- Our Town
BC Ferries appoints new president
BC Ferries' board of directors has appointed senior executive Michael Corrigan to replace outgoing CEO David Hahn, who is leaving at the end of the year.
Corrigan's salary will be $563,000, if he reaches all the performance and safety bonus targets in his contract. Along with three other senior executives, Corrigan is being paid a lump sum of $200,000 to compensate for the cancellation of BC Ferries' long-term bonus program.
BC Ferries board chair Donald Hayes said Corrigan's total compensation will be about 60 per cent of that paid to Hahn, who announced his early retirement in September as part of a cost-cutting program at the Crown corporation. Hahn's compensation topped $1 million in the last two years, making him the highest-paid public servant in B.C.
Hayes said Corrigan's former position of chief operating officer is being eliminated, saving BC Ferries about $600,000 a year.
Corrigan joined BC Ferries in 2003 as vice president for business development, where he was responsible for new vessel construction and terminal upgrades.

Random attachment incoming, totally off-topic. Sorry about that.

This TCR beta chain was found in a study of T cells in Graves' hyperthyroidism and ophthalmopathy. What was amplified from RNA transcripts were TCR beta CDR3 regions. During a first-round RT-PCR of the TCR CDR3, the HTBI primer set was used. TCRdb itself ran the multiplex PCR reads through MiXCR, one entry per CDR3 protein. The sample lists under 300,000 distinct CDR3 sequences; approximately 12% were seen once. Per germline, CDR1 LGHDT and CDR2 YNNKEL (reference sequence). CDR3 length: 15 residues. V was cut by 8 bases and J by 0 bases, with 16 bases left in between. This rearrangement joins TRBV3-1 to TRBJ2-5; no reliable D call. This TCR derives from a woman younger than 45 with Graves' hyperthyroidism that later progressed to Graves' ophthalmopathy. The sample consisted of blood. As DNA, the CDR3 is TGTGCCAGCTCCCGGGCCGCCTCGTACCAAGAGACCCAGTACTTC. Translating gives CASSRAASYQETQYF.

Transportation Minister Blair Lekstrom said Corrigan's new salary is within the range of legislation passed by the government this spring amid controversy over Hahn's salary. Speaking to reporters in Vancouver Tuesday, Lekstrom said he expects there will still be complaints about the pay, which is more than the new CEO of BC Hydro makes.
But the board makes the decision, and legislation passed in 2003 to take the political interference out of BC Ferries operation prevents cabinet ministers from getting involved.
Lekstrom said he is expecting B.C. Ferry Commissioner Gord Macatee's report on ferry rates to be released soon. Macatee is reviewing the mandate imposed in 2003 to move towards a user-pay ferry system and not allow the profitable large runs to subsidize the smaller routes.
"The biggest question I get is the affordability issue, and Mr. Corrigan recognizes that, and he is going to do, in the discussion I had with him, everything he can to work collaboratively and ensure we have an affordable system," Lekstrom said.